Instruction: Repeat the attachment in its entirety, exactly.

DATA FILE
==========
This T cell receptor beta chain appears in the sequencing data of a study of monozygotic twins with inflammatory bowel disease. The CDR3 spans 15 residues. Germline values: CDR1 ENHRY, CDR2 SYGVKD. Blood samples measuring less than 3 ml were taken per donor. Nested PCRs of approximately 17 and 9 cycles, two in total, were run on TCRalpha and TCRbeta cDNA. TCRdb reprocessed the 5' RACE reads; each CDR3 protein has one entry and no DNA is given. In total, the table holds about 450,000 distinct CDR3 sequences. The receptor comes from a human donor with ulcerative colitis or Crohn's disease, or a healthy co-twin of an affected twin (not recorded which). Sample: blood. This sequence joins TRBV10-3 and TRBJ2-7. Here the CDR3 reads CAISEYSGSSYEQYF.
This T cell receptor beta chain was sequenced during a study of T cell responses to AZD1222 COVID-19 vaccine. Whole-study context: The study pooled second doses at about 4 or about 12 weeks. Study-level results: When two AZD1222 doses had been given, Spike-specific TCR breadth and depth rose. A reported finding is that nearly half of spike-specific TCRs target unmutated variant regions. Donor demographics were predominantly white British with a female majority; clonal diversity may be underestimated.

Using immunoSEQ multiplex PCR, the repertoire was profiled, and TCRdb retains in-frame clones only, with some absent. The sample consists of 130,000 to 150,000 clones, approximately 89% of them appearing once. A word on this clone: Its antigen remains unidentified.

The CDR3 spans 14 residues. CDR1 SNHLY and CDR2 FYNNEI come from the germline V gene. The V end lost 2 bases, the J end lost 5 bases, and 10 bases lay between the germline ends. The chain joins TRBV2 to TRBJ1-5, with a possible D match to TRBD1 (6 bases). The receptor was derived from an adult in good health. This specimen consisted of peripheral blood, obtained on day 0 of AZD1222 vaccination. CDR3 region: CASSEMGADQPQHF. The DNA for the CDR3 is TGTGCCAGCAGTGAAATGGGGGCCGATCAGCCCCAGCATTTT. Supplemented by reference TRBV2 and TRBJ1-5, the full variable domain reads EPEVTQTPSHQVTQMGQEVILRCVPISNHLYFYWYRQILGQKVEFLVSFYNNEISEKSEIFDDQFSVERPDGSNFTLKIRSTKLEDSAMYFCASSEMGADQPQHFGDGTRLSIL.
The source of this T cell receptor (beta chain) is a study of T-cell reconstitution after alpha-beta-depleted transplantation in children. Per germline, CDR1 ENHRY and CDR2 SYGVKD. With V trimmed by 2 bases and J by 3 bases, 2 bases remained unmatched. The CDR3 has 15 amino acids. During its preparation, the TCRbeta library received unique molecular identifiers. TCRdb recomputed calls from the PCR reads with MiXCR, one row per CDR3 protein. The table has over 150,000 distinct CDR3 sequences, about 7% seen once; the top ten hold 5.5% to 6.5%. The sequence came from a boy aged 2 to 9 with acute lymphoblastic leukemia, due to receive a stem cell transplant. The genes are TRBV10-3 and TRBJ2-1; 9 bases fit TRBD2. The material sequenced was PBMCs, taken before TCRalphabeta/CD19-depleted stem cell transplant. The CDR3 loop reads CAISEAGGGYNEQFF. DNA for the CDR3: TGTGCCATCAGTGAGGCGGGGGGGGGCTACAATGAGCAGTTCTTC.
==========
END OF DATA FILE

This T cell receptor beta chain appears in the sequencing data of a study of monozygotic twins with inflammatory bowel disease. The CDR3 spans 15 residues. Germline values: CDR1 ENHRY, CDR2 SYGVKD. Blood samples measuring less than 3 ml were taken per donor. Nested PCRs of approximately 17 and 9 cycles, two in total, were run on TCRalpha and TCRbeta cDNA. TCRdb reprocessed the 5' RACE reads; each CDR3 protein has one entry and no DNA is given. In total, the table holds about 450,000 distinct CDR3 sequences. The receptor comes from a human donor with ulcerative colitis or Crohn's disease, or a healthy co-twin of an affected twin (not recorded which). Sample: blood. This sequence joins TRBV10-3 and TRBJ2-7. Here the CDR3 reads CAISEYSGSSYEQYF.
This T cell receptor beta chain was sequenced during a study of T cell responses to AZD1222 COVID-19 vaccine. Whole-study context: The study pooled second doses at about 4 or about 12 weeks. Study-level results: When two AZD1222 doses had been given, Spike-specific TCR breadth and depth rose. A reported finding is that nearly half of spike-specific TCRs target unmutated variant regions. Donor demographics were predominantly white British with a female majority; clonal diversity may be underestimated.

Using immunoSEQ multiplex PCR, the repertoire was profiled, and TCRdb retains in-frame clones only, with some absent. The sample consists of 130,000 to 150,000 clones, approximately 89% of them appearing once. A word on this clone: Its antigen remains unidentified.

The CDR3 spans 14 residues. CDR1 SNHLY and CDR2 FYNNEI come from the germline V gene. The V end lost 2 bases, the J end lost 5 bases, and 10 bases lay between the germline ends. The chain joins TRBV2 to TRBJ1-5, with a possible D match to TRBD1 (6 bases). The receptor was derived from an adult in good health. This specimen consisted of peripheral blood, obtained on day 0 of AZD1222 vaccination. CDR3 region: CASSEMGADQPQHF. The DNA for the CDR3 is TGTGCCAGCAGTGAAATGGGGGCCGATCAGCCCCAGCATTTT. Supplemented by reference TRBV2 and TRBJ1-5, the full variable domain reads EPEVTQTPSHQVTQMGQEVILRCVPISNHLYFYWYRQILGQKVEFLVSFYNNEISEKSEIFDDQFSVERPDGSNFTLKIRSTKLEDSAMYFCASSEMGADQPQHFGDGTRLSIL.
The source of this T cell receptor (beta chain) is a study of T-cell reconstitution after alpha-beta-depleted transplantation in children. Per germline, CDR1 ENHRY and CDR2 SYGVKD. With V trimmed by 2 bases and J by 3 bases, 2 bases remained unmatched. The CDR3 has 15 amino acids. During its preparation, the TCRbeta library received unique molecular identifiers. TCRdb recomputed calls from the PCR reads with MiXCR, one row per CDR3 protein. The table has over 150,000 distinct CDR3 sequences, about 7% seen once; the top ten hold 5.5% to 6.5%. The sequence came from a boy aged 2 to 9 with acute lymphoblastic leukemia, due to receive a stem cell transplant. The genes are TRBV10-3 and TRBJ2-1; 9 bases fit TRBD2. The material sequenced was PBMCs, taken before TCRalphabeta/CD19-depleted stem cell transplant. The CDR3 loop reads CAISEAGGGYNEQFF. DNA for the CDR3: TGTGCCATCAGTGAGGCGGGGGGGGGCTACAATGAGCAGTTCTTC.